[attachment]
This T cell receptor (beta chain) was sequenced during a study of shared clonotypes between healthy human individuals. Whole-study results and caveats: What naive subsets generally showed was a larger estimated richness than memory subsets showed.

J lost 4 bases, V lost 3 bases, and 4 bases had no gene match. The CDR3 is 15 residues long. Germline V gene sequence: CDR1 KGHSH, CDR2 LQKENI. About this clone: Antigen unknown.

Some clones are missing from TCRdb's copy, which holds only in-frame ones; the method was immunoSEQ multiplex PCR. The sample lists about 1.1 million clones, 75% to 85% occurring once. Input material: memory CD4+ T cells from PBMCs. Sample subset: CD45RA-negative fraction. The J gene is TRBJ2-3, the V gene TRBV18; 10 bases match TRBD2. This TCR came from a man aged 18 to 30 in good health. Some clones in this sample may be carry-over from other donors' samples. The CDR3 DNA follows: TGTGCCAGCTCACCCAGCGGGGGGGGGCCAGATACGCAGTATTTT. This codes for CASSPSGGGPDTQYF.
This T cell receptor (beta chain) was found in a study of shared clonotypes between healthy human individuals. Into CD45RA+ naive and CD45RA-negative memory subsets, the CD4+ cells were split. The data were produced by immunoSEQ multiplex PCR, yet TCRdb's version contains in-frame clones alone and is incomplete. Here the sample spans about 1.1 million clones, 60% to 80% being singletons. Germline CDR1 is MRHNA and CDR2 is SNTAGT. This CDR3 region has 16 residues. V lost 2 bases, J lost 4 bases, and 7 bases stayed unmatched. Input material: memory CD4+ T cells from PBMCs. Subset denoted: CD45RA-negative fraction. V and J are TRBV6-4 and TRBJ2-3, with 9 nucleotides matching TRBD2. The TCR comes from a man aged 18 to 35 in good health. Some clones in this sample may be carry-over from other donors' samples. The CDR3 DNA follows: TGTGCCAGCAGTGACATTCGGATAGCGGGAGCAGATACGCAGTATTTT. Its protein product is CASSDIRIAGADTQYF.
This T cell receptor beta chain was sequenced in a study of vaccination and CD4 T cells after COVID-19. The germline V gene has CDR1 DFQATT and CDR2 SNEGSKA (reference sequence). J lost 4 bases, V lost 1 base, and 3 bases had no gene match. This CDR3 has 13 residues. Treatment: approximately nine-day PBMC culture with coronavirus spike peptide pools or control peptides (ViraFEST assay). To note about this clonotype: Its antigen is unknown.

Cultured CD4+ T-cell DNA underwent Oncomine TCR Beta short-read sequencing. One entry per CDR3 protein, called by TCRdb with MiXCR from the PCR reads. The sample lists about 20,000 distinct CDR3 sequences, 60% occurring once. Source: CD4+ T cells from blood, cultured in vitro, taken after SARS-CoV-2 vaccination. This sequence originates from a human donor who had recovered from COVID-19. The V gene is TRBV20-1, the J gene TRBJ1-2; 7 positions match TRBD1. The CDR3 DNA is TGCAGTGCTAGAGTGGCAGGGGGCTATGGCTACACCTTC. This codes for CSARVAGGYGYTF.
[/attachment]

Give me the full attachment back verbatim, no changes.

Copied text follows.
This T cell receptor (beta chain) was sequenced during a study of shared clonotypes between healthy human individuals. Whole-study results and caveats: What naive subsets generally showed was a larger estimated richness than memory subsets showed.

J lost 4 bases, V lost 3 bases, and 4 bases had no gene match. The CDR3 is 15 residues long. Germline V gene sequence: CDR1 KGHSH, CDR2 LQKENI. About this clone: Antigen unknown.

Some clones are missing from TCRdb's copy, which holds only in-frame ones; the method was immunoSEQ multiplex PCR. The sample lists about 1.1 million clones, 75% to 85% occurring once. Input material: memory CD4+ T cells from PBMCs. Sample subset: CD45RA-negative fraction. The J gene is TRBJ2-3, the V gene TRBV18; 10 bases match TRBD2. This TCR came from a man aged 18 to 30 in good health. Some clones in this sample may be carry-over from other donors' samples. The CDR3 DNA follows: TGTGCCAGCTCACCCAGCGGGGGGGGGCCAGATACGCAGTATTTT. This codes for CASSPSGGGPDTQYF.
This T cell receptor (beta chain) was found in a study of shared clonotypes between healthy human individuals. Into CD45RA+ naive and CD45RA-negative memory subsets, the CD4+ cells were split. The data were produced by immunoSEQ multiplex PCR, yet TCRdb's version contains in-frame clones alone and is incomplete. Here the sample spans about 1.1 million clones, 60% to 80% being singletons. Germline CDR1 is MRHNA and CDR2 is SNTAGT. This CDR3 region has 16 residues. V lost 2 bases, J lost 4 bases, and 7 bases stayed unmatched. Input material: memory CD4+ T cells from PBMCs. Subset denoted: CD45RA-negative fraction. V and J are TRBV6-4 and TRBJ2-3, with 9 nucleotides matching TRBD2. The TCR comes from a man aged 18 to 35 in good health. Some clones in this sample may be carry-over from other donors' samples. The CDR3 DNA follows: TGTGCCAGCAGTGACATTCGGATAGCGGGAGCAGATACGCAGTATTTT. Its protein product is CASSDIRIAGADTQYF.
This T cell receptor beta chain was sequenced in a study of vaccination and CD4 T cells after COVID-19. The germline V gene has CDR1 DFQATT and CDR2 SNEGSKA (reference sequence). J lost 4 bases, V lost 1 base, and 3 bases had no gene match. This CDR3 has 13 residues. Treatment: approximately nine-day PBMC culture with coronavirus spike peptide pools or control peptides (ViraFEST assay). To note about this clonotype: Its antigen is unknown.

Cultured CD4+ T-cell DNA underwent Oncomine TCR Beta short-read sequencing. One entry per CDR3 protein, called by TCRdb with MiXCR from the PCR reads. The sample lists about 20,000 distinct CDR3 sequences, 60% occurring once. Source: CD4+ T cells from blood, cultured in vitro, taken after SARS-CoV-2 vaccination. This sequence originates from a human donor who had recovered from COVID-19. The V gene is TRBV20-1, the J gene TRBJ1-2; 7 positions match TRBD1. The CDR3 DNA is TGCAGTGCTAGAGTGGCAGGGGGCTATGGCTACACCTTC. This codes for CSARVAGGYGYTF.